For 7 years I led one of the teams registered to compete for the US$10-million Archon Genomics X Prize, and I was naturally disappointed by the abrupt cancellation of the competition in August. However, the confusion surrounding the X Prize does provide an occasion to reflect on the problems and misunderstandings in genomics. The first is that genomics is seen as expensive. In fact, sequencing costs have plummeted — from $2.7 billion for the first human genome in 2003 down to $1,000 today. That’s not much more than the cost of a decent laptop, and much less than a car. However, people are reluctant to pay to have their genome sequenced — many feel that health care should be provided for free by insurance or the government and, indeed, this is our not-that-distant goal, as there are many in our community who would not benefit from genome information if it were not free. However, for those today who can afford a genome sequence, we would argue that, overall, the cost of sequencing is expected to be recovered over a lifetime through the avoidance of unnecessary diagnostics and therapeutics and time spent in waiting rooms and hospitals.
“Those of us at the sharp end of genomics need to work equally hard at conversations with
Are the results uninterpretable? Even if we place the As, Cs, Gs and Ts in the right order, how does this help? Genome-wide association studies (GWAS) and studies of twins can give the impression that predicting traits from genomic sequence is a haphazard science. But since 1991 the number of highly predictive gene tests has risen from two to 3,000. Even ‘complex’ traits include components that can be identified and applied clinically to individuals who are not classed to be directly at risk. For example, height and diabetes GWAS have shown that a vast number of common variants have small effects, but the alternative of seeking rare variants reveals large effects by altering levels of growth hormone for height and insulin for diabetes. These hormones are effective therapies even for individuals who are not mutant in them. Too often the messy results of GWAS and twin studies are down to poor selection of subjects and neglect of confounding environmental factors.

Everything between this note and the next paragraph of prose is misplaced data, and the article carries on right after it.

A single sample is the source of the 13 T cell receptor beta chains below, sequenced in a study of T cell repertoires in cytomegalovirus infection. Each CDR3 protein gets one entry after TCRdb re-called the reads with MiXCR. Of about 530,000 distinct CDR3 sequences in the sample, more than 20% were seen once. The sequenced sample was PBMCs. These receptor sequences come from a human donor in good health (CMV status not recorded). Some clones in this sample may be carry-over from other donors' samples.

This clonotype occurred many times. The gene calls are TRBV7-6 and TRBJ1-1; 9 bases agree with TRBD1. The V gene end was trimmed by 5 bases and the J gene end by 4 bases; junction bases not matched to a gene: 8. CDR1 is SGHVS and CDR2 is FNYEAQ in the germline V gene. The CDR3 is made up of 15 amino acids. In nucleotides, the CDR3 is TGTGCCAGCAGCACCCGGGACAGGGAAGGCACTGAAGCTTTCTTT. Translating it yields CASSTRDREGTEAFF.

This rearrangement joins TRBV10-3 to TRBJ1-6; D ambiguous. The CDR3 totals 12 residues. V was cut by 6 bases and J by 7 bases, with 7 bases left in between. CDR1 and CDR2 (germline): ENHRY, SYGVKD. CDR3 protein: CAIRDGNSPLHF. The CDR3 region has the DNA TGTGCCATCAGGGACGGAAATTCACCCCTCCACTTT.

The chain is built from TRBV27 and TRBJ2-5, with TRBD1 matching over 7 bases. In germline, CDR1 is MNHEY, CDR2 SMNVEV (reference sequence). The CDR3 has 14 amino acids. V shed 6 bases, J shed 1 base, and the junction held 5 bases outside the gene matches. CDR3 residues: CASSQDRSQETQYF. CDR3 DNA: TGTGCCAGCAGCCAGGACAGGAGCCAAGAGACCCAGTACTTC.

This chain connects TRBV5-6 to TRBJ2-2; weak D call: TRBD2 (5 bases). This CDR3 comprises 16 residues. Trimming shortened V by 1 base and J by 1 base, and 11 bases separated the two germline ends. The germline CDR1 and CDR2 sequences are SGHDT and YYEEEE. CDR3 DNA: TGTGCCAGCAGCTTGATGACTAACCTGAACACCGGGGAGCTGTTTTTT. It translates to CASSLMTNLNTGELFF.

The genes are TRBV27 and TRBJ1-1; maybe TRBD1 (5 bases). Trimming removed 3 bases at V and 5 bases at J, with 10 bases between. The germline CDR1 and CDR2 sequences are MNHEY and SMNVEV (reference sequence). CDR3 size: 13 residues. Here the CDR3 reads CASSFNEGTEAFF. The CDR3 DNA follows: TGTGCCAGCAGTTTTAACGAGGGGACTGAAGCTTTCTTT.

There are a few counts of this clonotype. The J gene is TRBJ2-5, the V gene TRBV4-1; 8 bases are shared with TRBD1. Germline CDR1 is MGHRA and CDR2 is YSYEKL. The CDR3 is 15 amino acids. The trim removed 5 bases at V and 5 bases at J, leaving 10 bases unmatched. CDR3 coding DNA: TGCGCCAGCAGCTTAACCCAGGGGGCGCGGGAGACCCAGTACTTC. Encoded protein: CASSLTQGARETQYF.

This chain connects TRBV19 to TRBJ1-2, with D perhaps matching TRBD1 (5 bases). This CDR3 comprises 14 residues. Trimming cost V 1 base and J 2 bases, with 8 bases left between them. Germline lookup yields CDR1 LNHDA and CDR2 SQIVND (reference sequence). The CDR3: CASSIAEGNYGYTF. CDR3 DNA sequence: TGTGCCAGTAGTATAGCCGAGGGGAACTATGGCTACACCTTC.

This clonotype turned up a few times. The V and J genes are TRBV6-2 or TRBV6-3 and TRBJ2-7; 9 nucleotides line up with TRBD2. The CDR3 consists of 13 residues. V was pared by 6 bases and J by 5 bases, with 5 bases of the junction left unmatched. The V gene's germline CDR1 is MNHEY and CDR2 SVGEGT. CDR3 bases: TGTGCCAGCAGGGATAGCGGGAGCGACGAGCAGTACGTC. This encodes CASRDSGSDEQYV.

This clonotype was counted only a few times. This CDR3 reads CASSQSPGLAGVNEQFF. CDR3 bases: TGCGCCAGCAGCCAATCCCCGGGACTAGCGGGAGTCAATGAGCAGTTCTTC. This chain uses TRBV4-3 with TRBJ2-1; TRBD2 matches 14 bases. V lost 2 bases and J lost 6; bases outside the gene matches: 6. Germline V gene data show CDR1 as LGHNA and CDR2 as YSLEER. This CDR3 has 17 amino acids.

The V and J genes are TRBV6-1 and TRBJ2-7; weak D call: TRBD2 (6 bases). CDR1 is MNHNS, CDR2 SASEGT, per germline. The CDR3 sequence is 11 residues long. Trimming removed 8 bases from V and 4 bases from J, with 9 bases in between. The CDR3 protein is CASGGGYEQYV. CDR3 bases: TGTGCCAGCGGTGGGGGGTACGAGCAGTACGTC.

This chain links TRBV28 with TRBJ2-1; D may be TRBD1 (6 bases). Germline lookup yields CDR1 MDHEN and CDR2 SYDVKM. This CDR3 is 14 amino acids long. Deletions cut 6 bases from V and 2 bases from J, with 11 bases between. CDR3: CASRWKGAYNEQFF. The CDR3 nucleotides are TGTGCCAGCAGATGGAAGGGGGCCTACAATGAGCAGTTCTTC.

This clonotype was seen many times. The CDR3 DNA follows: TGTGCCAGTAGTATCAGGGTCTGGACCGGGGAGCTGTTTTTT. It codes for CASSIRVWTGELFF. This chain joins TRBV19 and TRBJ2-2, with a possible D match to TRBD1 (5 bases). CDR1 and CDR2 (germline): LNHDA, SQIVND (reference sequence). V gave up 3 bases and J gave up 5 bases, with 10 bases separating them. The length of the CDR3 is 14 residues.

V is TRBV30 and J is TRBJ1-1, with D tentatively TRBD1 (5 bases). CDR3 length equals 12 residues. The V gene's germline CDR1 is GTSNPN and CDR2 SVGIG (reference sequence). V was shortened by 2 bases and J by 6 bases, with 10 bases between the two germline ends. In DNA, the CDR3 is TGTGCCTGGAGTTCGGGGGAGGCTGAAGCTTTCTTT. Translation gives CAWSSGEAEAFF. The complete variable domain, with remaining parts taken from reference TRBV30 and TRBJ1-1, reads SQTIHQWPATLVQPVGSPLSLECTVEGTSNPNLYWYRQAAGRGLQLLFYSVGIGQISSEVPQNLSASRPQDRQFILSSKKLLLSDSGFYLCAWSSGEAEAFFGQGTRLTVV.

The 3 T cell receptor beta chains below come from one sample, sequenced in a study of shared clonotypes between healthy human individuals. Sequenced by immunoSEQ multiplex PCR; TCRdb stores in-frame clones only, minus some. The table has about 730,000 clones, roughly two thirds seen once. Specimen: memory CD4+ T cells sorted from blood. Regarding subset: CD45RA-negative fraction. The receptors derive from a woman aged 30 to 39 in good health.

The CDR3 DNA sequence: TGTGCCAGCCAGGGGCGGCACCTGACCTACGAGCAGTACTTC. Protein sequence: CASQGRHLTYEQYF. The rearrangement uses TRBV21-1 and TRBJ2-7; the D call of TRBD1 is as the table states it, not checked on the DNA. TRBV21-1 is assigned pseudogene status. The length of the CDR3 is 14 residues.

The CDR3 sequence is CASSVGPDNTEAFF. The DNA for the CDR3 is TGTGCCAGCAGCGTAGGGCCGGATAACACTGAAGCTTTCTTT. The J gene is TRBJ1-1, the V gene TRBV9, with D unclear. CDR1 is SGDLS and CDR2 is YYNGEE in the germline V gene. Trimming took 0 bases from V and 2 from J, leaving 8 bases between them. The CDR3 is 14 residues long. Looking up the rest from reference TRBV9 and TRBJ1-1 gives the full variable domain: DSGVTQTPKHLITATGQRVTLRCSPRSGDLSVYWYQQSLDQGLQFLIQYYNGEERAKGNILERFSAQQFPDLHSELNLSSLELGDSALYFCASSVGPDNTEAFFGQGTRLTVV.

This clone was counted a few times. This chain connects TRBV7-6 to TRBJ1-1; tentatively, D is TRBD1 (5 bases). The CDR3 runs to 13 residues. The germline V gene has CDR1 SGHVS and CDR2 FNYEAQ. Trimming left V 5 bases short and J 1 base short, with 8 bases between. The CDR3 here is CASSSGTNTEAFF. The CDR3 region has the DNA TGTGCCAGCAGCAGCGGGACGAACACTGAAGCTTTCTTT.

Even if they are interpretable, are the results useful? Yes! Even if there is no cure for the genetic conditions identified, there are effective preconception and prenatal options that could have an impact on the family. For example, Ashkenazi communities already use genetic screening to make lists of suitable marital partners early in life to avoid their offspring developing painful Tay–Sachs disease and more than 20 similarly devastating diseases (which are not restricted to their community, by the way). Although we are tempted to restrict genomics to those with ethnic or family risks, the fact is that we are all at risk. Even the possibility of finding markers for one treatable disease (such as a cancer or cardiomyopathy) could, for some, be a sufficient reason to check one’s genome.
Perhaps most provocatively, some critics assert that genomics could be harmful. The US Genetic Information Nondiscrimination Act (GINA) prevents discrimination based on health insurance and employment; however, there is not a GINA in every country, and it doesn’t cover the military, life insurance or person-to-person discrimination. But the question is: do the overall benefits of genomics exceed the risks? Do the benefits of driving trump the one-and-a-quarter million traffic-related deaths per year? A growing number of bioethicists and researchers are worried that typical consenting practices do not inform patients of the likelihood of data escape and re-identification. Certainly, conventional consents served to protect the researchers, not the volunteers. However, the huge numbers of volunteers who are willing to share their genetic data make this a moot point. Why insist on recruiting those — and setting policy around those — who would be upset if their data escapes?
It is important for those of us at the sharp end of work on genomics to work equally hard at conversations with the public. We already share our (very revealing) faces, voices and opinions. And, as we share more of our genetics and as we develop genomic progress into precision medicine, researchers and the public alike need frank assessments of all of these tests and treatments. We need the Genomics X Prize more than ever.
George Church is professor of genetics at Harvard Medical School, Boston, Massachusetts, and founder of the Personal Genome Project.